The Nation says that Pinkerton’s mercenary police force is “the greatest disgrace that has befallen the United States.” That was putting it mildly.
The unfortunate killing of a boy in Jersey City, by a chance shot from one of Pinkerton’s men employed in guarding the coal company’s wharves in Jersey City against the strikers, is exciting a great deal of indignation against this organization among the strikers and their friends. That disgraceful demagogue, Mayor Cleveland of Jersey City, is particularly loud in his denunciation of them, and a great many good people are asking why an armed body of this sort, which is not under the control of or responsible to any public authority, should be permitted to figure as prominently as it does in these labor troubles. We are very glad that people are beginning to ask what it means, and why it exists, because the answer is most instructive.
It cannot be too soon or too well understood that, as an armed organization offering itself for hire for purposes of defence in various parts of the Union, Pinkerton’s Men are, we must all admit, the greatest disgrace that has befallen the United States. No such evidence of our internal weakness and lawlessness as the existence and activity of this organization constitutes has been offered to the world since the present Government was founded. Its appearance in any other civilized country would fill to-day every man in it with shame and astonishment. For it is–let nobody shrink from this plain truth–an unmistakable sign of retrogression towards medieval barbarism. Pinkerton is neither more nor less than the head of a band of mercenaries, such as each great landholder in the eleventh and twelfth centuries kept in his pay for the defence of his property and that of his vassals against the armed attacks of his neighbors. They are called into existence by exactly the same causes now as then–the absence of a public force capable of enforcing the law of the land, and affording security for life and property to the peaceable and well-disposed. Now as then, now as at every time since the dawn of civilization, no men of the Aryan race who have accumulated property of any kind will submit to be despoiled of it, or interfered with in the management of it, or allow any person or body of persons to “go upon them or send upon them,” as the Barons said in Magna Carta, without trying to defend themselves. If there are courts, they will appeal to the courts; if there are police, they will call in the police; if there are troops, they will ask for the troops to defend their rights under the law; but if neither courts, nor police, nor troops will do anything for them, they will hire an army of their own. Of course, this is anarchy in its first stage. The word is not a pleasant one, but it must be used when the occasion calls for it.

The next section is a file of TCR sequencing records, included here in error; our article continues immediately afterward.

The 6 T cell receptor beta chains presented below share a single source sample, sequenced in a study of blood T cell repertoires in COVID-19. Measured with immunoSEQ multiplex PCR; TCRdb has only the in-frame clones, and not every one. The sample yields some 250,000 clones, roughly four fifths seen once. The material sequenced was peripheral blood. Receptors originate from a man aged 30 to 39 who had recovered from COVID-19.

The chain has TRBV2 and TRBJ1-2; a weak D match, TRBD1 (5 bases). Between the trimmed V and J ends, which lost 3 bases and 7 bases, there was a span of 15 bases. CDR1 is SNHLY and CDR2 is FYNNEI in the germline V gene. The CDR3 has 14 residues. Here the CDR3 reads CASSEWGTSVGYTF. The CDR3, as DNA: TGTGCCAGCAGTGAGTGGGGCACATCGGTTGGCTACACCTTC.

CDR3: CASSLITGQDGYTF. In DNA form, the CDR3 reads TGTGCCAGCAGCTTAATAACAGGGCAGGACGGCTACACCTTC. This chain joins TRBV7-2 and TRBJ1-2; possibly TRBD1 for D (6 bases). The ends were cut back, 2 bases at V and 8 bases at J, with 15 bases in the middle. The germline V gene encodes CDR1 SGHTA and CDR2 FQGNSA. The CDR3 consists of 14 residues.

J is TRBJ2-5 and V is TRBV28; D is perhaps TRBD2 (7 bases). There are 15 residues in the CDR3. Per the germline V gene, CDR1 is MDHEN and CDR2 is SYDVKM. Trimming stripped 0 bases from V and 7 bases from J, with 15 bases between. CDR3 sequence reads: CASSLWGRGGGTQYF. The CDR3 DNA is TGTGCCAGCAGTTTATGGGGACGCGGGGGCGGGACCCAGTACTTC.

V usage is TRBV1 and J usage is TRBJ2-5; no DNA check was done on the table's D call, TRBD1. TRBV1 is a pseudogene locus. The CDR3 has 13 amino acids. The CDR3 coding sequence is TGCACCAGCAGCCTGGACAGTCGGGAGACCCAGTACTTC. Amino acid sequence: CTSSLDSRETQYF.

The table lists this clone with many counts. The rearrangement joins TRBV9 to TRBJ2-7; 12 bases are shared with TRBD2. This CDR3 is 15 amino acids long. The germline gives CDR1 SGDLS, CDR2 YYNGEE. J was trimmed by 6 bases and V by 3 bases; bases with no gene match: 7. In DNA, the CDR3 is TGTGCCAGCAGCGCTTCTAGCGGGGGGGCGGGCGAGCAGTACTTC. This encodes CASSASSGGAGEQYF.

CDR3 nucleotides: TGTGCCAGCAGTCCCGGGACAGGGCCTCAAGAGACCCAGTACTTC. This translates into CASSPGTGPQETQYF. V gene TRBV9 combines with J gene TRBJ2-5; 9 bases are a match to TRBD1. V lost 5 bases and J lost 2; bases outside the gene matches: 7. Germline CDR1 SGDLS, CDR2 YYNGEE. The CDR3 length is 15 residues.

The demand for Pinkerton’s Men began nearly twenty years ago in the coal regions in Pennsylvania, when the Molly Maguires took possession of them, and superseded the law by a foul and murderous conspiracy. This conspiracy was then called, as some such things are now called, “Labor.” Labor overawed the sheriffs, defied the courts, intimidated the juries, and marked out its enemies for assassination literally by the dozen. It reduced a large and populous district to a condition of terror and disorder which it would have been hard to match outside of Central Africa. The corporations owning the property, finding there was no help to be expected from the public force, hired a force of their own, with Pinkerton at its head, and through his exertions Labor was at last brought to justice, and twenty cut-throats righteously hanged.